The situation across the Taiwan Strait has changed fundamentally, President Ma Ying-jeou (馬英九) said while meeting Gareth Evans, chief executive of the Brussels-based International Crisis Group (ICG), at the Presidential Office yesterday morning.
Ma said Evans’ visit was meaningful to the country and to the region in the context of diminishing tensions across the Taiwan Strait.
The ICG is an independent, non-profit, non-governmental organization that works to prevent and resolve deadly conflict.
Meanwhile, with Vice President Vincent Siew (蕭萬長) in hospital recuperating from surgery and Chinese Nationalist Party (KMT) Chairman Wu Poh-hsiung (吳伯雄) on his way to China, Ma’s weekly luncheon with Siew, Wu and the heads of the executive and legislative branches of the government was not held yesterday.
Presidential Office Spokesman Wang Yu-chi (王郁琦) said Ma expressed hope at the luncheon to see more bills and legal revisions pass the legislature during this legislative session.
Bills pending approval include three green energy bills, the Organic Act of the Executive Yuan (行政院組織法), the Assembly and Parade Act (集會遊行法) and a decree on the 228 Foundation.
Wu yesterday left for an eight-day visit to Beijing. He was scheduled to meet People’s Political Consultative Conference Chairman Jia Qinglin (賈慶林) last night and is expected to meet Chinese President Hu Jintao (胡錦濤) today.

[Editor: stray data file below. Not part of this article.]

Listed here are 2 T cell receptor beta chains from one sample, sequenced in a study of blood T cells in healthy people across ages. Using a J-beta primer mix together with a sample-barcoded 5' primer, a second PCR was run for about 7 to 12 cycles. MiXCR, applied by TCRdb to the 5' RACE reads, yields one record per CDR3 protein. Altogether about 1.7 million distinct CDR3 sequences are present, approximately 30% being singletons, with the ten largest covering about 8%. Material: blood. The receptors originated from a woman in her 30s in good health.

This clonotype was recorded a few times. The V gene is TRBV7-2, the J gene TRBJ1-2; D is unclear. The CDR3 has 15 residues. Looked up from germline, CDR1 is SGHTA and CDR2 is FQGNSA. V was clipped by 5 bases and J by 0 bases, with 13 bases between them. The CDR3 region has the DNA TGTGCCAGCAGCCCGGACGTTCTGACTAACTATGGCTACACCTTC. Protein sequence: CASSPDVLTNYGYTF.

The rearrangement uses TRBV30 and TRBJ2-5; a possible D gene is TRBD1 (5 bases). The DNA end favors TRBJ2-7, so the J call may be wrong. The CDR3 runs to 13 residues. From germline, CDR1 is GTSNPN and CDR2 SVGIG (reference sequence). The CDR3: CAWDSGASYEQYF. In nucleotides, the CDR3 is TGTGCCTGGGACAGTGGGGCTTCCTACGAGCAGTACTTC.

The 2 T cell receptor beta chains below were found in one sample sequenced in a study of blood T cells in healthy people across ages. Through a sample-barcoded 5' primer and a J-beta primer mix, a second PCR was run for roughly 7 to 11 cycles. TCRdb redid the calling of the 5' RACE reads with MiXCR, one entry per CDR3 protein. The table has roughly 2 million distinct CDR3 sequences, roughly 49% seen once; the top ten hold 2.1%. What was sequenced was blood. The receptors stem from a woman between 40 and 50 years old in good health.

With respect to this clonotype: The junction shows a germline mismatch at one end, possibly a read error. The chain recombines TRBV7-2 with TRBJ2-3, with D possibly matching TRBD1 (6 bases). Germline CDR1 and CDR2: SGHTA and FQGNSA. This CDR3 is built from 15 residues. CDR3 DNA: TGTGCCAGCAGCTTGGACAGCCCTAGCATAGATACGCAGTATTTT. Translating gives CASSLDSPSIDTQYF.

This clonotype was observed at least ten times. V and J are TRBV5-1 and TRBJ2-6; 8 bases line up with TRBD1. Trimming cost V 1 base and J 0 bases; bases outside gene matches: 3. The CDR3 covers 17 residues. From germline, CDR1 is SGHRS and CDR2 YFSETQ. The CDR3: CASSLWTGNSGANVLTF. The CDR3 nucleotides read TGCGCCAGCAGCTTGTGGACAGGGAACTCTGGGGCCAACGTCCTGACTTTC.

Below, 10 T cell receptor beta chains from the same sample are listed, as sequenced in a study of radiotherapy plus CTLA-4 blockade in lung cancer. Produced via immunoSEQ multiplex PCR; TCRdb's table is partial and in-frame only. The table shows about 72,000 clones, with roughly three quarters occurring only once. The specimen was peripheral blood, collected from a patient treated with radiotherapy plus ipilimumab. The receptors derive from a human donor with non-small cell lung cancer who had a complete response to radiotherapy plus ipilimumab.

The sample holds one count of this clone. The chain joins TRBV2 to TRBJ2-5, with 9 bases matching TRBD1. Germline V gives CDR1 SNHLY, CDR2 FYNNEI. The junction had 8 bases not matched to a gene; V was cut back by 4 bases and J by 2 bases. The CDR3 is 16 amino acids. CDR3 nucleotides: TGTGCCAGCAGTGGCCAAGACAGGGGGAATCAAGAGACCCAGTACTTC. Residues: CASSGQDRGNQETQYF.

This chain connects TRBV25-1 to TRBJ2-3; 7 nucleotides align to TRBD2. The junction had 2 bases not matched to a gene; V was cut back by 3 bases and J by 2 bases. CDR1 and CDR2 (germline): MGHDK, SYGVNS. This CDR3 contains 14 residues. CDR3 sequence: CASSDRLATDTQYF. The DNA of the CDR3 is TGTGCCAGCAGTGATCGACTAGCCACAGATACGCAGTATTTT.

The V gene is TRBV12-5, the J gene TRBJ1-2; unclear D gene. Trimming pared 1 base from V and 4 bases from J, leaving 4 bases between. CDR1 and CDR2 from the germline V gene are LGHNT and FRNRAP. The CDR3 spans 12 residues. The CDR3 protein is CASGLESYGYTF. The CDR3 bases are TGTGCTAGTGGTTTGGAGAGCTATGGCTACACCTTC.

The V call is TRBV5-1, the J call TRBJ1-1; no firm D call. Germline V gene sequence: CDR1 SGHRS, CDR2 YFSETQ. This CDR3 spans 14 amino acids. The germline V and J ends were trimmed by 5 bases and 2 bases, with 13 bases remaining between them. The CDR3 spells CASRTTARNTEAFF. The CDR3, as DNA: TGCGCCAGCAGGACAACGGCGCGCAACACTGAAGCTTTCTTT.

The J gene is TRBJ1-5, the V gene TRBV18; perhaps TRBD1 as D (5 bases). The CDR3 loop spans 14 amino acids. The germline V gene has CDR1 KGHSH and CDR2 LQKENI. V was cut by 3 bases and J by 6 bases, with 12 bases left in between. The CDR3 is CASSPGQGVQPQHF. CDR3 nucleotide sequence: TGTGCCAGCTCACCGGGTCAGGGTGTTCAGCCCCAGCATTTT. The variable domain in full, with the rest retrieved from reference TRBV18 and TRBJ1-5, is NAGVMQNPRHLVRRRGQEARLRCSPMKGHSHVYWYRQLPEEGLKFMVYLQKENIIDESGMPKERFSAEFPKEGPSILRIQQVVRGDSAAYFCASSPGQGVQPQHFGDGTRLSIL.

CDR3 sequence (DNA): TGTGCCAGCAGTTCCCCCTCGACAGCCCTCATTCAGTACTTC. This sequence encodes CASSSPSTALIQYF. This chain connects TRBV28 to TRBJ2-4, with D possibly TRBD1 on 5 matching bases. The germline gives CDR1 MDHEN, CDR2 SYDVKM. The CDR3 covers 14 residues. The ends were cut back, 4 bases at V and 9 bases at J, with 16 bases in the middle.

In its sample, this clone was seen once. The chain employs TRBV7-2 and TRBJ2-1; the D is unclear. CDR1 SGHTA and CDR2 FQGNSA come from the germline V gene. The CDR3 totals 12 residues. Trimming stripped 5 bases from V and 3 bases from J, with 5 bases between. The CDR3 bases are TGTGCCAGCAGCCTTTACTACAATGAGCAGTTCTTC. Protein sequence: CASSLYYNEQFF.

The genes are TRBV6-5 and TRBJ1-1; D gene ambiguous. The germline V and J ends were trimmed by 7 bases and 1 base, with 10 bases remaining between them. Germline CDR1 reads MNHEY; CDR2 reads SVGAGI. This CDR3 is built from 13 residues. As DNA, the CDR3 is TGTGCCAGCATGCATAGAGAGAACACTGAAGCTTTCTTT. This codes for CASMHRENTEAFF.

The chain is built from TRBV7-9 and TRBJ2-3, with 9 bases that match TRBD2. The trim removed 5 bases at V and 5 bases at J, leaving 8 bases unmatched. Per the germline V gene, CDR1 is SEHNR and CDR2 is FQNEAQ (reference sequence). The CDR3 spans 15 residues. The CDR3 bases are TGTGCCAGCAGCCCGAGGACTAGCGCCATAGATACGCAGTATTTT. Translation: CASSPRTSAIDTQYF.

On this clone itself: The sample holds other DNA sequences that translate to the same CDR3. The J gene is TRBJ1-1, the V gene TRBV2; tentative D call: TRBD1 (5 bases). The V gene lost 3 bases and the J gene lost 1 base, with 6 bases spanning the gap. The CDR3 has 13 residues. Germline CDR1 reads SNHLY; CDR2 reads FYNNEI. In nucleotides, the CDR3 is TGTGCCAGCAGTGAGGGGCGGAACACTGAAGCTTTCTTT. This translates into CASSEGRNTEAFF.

The KMT chairman said before his departure that the talks would be governed by the principles of equality and dignity and that his interactions with Beijing officials would be conducted “as naturally as possible.”
“If they don’t mention the People’s Republic of China, we will not mention the Republic of China,” he said. “If they don’t mention the ‘one China’ principle, we won’t mention ‘one China with individual interpretations.’”
Wu’s delegation includes KMT Deputy Secretary-General Chang Jung-kung (張榮恭) and three KMT deputy chairmen — Lin Feng-cheng (林豐正), Wu Den-yih (吳敦義) and John Chiang (蔣孝嚴).
Meanwhile, the president yesterday conferred a medal on Taipei European School CEO John Nixon for his effort to promote Taiwanese and European culture.
Ma honored Nixon with the Order of Brilliant Star with Grand Purple Cordon for integrating German, British and French educational systems and establishing the Taipei European School, Ma said.
The school offers three different European curriculums for students from the ages of 3 to 14 years and a high school program for pupils aged 14 to 18.
The school’s 1,100-strong student body includes students from 61 countries.
In addition to classes presented in German, English or French, support is available for Dutch and Swedish. A Chinese language and culture program is also offered to students of all ages, as well as the opportunity to include Spanish, Korean and Japanese as language options in the international baccalaureate diploma.
ADDITIONAL REPORTING BY CNA
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